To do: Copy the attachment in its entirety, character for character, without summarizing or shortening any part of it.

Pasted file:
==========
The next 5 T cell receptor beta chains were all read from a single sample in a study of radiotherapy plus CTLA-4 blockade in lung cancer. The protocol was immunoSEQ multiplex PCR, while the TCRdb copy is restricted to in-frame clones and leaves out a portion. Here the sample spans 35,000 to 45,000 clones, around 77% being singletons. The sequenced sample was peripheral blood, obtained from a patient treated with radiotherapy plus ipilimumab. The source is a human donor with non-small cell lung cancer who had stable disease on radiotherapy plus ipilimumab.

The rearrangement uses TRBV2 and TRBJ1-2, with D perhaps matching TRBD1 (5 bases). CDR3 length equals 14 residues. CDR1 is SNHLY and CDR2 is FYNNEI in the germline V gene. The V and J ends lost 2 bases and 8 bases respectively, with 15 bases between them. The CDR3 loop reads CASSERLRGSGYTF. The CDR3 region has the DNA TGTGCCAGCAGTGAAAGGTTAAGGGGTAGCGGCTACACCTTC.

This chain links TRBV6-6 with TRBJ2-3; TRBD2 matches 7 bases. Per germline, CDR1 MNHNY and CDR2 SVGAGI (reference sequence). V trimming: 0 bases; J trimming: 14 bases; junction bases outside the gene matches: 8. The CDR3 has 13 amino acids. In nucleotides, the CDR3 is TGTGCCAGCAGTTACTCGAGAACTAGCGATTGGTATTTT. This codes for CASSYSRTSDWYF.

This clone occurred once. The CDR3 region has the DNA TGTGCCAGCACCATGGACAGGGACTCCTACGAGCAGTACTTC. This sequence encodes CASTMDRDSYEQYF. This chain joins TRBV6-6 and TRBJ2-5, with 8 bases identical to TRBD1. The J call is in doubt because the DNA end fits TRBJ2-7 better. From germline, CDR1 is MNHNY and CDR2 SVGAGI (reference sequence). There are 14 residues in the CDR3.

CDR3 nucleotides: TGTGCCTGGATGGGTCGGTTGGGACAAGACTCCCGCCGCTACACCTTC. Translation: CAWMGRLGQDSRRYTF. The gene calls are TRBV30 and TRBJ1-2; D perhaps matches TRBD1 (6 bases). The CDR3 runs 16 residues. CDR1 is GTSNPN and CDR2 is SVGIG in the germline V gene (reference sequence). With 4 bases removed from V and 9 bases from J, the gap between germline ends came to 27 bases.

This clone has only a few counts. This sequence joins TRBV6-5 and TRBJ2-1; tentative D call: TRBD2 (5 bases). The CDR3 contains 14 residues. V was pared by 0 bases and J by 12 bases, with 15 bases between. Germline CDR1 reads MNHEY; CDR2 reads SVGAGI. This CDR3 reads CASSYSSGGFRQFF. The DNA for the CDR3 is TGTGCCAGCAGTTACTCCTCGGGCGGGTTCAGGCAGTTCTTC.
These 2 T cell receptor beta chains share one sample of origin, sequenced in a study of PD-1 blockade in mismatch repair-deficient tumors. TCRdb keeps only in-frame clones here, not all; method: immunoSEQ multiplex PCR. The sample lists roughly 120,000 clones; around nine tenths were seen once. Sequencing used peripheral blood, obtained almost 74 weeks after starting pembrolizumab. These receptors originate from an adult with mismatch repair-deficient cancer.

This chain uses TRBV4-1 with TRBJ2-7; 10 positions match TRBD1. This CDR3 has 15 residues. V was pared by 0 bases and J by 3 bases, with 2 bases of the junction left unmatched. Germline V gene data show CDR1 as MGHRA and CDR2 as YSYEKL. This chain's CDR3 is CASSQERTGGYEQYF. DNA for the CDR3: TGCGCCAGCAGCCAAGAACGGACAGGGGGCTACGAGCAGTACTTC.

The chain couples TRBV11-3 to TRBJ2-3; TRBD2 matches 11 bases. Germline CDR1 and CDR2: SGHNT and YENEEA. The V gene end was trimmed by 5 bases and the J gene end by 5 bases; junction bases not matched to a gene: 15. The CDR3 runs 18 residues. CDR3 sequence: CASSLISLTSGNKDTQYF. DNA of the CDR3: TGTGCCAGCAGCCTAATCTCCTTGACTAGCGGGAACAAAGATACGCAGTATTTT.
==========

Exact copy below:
The next 5 T cell receptor beta chains were all read from a single sample in a study of radiotherapy plus CTLA-4 blockade in lung cancer. The protocol was immunoSEQ multiplex PCR, while the TCRdb copy is restricted to in-frame clones and leaves out a portion. Here the sample spans 35,000 to 45,000 clones, around 77% being singletons. The sequenced sample was peripheral blood, obtained from a patient treated with radiotherapy plus ipilimumab. The source is a human donor with non-small cell lung cancer who had stable disease on radiotherapy plus ipilimumab.

The rearrangement uses TRBV2 and TRBJ1-2, with D perhaps matching TRBD1 (5 bases). CDR3 length equals 14 residues. CDR1 is SNHLY and CDR2 is FYNNEI in the germline V gene. The V and J ends lost 2 bases and 8 bases respectively, with 15 bases between them. The CDR3 loop reads CASSERLRGSGYTF. The CDR3 region has the DNA TGTGCCAGCAGTGAAAGGTTAAGGGGTAGCGGCTACACCTTC.

This chain links TRBV6-6 with TRBJ2-3; TRBD2 matches 7 bases. Per germline, CDR1 MNHNY and CDR2 SVGAGI (reference sequence). V trimming: 0 bases; J trimming: 14 bases; junction bases outside the gene matches: 8. The CDR3 has 13 amino acids. In nucleotides, the CDR3 is TGTGCCAGCAGTTACTCGAGAACTAGCGATTGGTATTTT. This codes for CASSYSRTSDWYF.

This clone occurred once. The CDR3 region has the DNA TGTGCCAGCACCATGGACAGGGACTCCTACGAGCAGTACTTC. This sequence encodes CASTMDRDSYEQYF. This chain joins TRBV6-6 and TRBJ2-5, with 8 bases identical to TRBD1. The J call is in doubt because the DNA end fits TRBJ2-7 better. From germline, CDR1 is MNHNY and CDR2 SVGAGI (reference sequence). There are 14 residues in the CDR3.

CDR3 nucleotides: TGTGCCTGGATGGGTCGGTTGGGACAAGACTCCCGCCGCTACACCTTC. Translation: CAWMGRLGQDSRRYTF. The gene calls are TRBV30 and TRBJ1-2; D perhaps matches TRBD1 (6 bases). The CDR3 runs 16 residues. CDR1 is GTSNPN and CDR2 is SVGIG in the germline V gene (reference sequence). With 4 bases removed from V and 9 bases from J, the gap between germline ends came to 27 bases.

This clone has only a few counts. This sequence joins TRBV6-5 and TRBJ2-1; tentative D call: TRBD2 (5 bases). The CDR3 contains 14 residues. V was pared by 0 bases and J by 12 bases, with 15 bases between. Germline CDR1 reads MNHEY; CDR2 reads SVGAGI. This CDR3 reads CASSYSSGGFRQFF. The DNA for the CDR3 is TGTGCCAGCAGTTACTCCTCGGGCGGGTTCAGGCAGTTCTTC.
These 2 T cell receptor beta chains share one sample of origin, sequenced in a study of PD-1 blockade in mismatch repair-deficient tumors. TCRdb keeps only in-frame clones here, not all; method: immunoSEQ multiplex PCR. The sample lists roughly 120,000 clones; around nine tenths were seen once. Sequencing used peripheral blood, obtained almost 74 weeks after starting pembrolizumab. These receptors originate from an adult with mismatch repair-deficient cancer.

This chain uses TRBV4-1 with TRBJ2-7; 10 positions match TRBD1. This CDR3 has 15 residues. V was pared by 0 bases and J by 3 bases, with 2 bases of the junction left unmatched. Germline V gene data show CDR1 as MGHRA and CDR2 as YSYEKL. This chain's CDR3 is CASSQERTGGYEQYF. DNA for the CDR3: TGCGCCAGCAGCCAAGAACGGACAGGGGGCTACGAGCAGTACTTC.

The chain couples TRBV11-3 to TRBJ2-3; TRBD2 matches 11 bases. Germline CDR1 and CDR2: SGHNT and YENEEA. The V gene end was trimmed by 5 bases and the J gene end by 5 bases; junction bases not matched to a gene: 15. The CDR3 runs 18 residues. CDR3 sequence: CASSLISLTSGNKDTQYF. DNA of the CDR3: TGTGCCAGCAGCCTAATCTCCTTGACTAGCGGGAACAAAGATACGCAGTATTTT.